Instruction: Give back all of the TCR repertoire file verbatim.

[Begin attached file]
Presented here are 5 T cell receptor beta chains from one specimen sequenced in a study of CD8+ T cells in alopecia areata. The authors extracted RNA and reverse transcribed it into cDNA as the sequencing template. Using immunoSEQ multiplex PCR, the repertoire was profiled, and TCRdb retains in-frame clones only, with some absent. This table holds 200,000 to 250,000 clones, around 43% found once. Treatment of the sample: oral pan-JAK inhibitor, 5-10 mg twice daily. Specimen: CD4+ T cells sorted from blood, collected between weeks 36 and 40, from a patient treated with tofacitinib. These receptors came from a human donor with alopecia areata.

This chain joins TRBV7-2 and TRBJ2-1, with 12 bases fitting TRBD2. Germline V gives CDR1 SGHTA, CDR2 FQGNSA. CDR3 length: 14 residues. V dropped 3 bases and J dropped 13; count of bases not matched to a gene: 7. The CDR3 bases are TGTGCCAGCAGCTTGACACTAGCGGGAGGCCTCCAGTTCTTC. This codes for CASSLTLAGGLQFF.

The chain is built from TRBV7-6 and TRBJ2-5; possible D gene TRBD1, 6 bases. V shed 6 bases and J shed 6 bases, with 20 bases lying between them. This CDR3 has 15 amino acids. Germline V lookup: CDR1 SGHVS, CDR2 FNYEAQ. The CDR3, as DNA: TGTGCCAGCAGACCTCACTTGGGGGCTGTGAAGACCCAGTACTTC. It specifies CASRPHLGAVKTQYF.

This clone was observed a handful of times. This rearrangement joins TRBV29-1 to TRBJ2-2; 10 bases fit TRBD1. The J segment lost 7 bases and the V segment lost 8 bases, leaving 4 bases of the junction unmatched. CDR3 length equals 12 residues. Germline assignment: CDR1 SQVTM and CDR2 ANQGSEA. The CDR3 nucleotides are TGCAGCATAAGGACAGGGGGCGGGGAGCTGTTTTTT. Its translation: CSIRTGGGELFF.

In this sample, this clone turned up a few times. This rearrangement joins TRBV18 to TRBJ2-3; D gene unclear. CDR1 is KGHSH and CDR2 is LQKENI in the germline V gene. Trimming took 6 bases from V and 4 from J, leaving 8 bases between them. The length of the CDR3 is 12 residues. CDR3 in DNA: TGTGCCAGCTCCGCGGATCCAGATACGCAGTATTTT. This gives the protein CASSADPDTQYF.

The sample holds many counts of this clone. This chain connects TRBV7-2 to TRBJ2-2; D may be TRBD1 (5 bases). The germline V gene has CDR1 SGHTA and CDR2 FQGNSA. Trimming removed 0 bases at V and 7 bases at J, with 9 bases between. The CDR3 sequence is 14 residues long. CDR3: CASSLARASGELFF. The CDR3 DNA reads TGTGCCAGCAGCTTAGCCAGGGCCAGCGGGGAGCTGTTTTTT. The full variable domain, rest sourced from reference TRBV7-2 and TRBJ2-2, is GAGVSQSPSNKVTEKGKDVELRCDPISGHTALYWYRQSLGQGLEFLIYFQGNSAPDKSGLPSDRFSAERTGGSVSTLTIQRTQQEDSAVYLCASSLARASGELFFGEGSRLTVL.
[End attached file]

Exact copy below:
Presented here are 5 T cell receptor beta chains from one specimen sequenced in a study of CD8+ T cells in alopecia areata. The authors extracted RNA and reverse transcribed it into cDNA as the sequencing template. Using immunoSEQ multiplex PCR, the repertoire was profiled, and TCRdb retains in-frame clones only, with some absent. This table holds 200,000 to 250,000 clones, around 43% found once. Treatment of the sample: oral pan-JAK inhibitor, 5-10 mg twice daily. Specimen: CD4+ T cells sorted from blood, collected between weeks 36 and 40, from a patient treated with tofacitinib. These receptors came from a human donor with alopecia areata.

This chain joins TRBV7-2 and TRBJ2-1, with 12 bases fitting TRBD2. Germline V gives CDR1 SGHTA, CDR2 FQGNSA. CDR3 length: 14 residues. V dropped 3 bases and J dropped 13; count of bases not matched to a gene: 7. The CDR3 bases are TGTGCCAGCAGCTTGACACTAGCGGGAGGCCTCCAGTTCTTC. This codes for CASSLTLAGGLQFF.

The chain is built from TRBV7-6 and TRBJ2-5; possible D gene TRBD1, 6 bases. V shed 6 bases and J shed 6 bases, with 20 bases lying between them. This CDR3 has 15 amino acids. Germline V lookup: CDR1 SGHVS, CDR2 FNYEAQ. The CDR3, as DNA: TGTGCCAGCAGACCTCACTTGGGGGCTGTGAAGACCCAGTACTTC. It specifies CASRPHLGAVKTQYF.

This clone was observed a handful of times. This rearrangement joins TRBV29-1 to TRBJ2-2; 10 bases fit TRBD1. The J segment lost 7 bases and the V segment lost 8 bases, leaving 4 bases of the junction unmatched. CDR3 length equals 12 residues. Germline assignment: CDR1 SQVTM and CDR2 ANQGSEA. The CDR3 nucleotides are TGCAGCATAAGGACAGGGGGCGGGGAGCTGTTTTTT. Its translation: CSIRTGGGELFF.

In this sample, this clone turned up a few times. This rearrangement joins TRBV18 to TRBJ2-3; D gene unclear. CDR1 is KGHSH and CDR2 is LQKENI in the germline V gene. Trimming took 6 bases from V and 4 from J, leaving 8 bases between them. The length of the CDR3 is 12 residues. CDR3 in DNA: TGTGCCAGCTCCGCGGATCCAGATACGCAGTATTTT. This gives the protein CASSADPDTQYF.

The sample holds many counts of this clone. This chain connects TRBV7-2 to TRBJ2-2; D may be TRBD1 (5 bases). The germline V gene has CDR1 SGHTA and CDR2 FQGNSA. Trimming removed 0 bases at V and 7 bases at J, with 9 bases between. The CDR3 sequence is 14 residues long. CDR3: CASSLARASGELFF. The CDR3 DNA reads TGTGCCAGCAGCTTAGCCAGGGCCAGCGGGGAGCTGTTTTTT. The full variable domain, rest sourced from reference TRBV7-2 and TRBJ2-2, is GAGVSQSPSNKVTEKGKDVELRCDPISGHTALYWYRQSLGQGLEFLIYFQGNSAPDKSGLPSDRFSAERTGGSVSTLTIQRTQQEDSAVYLCASSLARASGELFFGEGSRLTVL.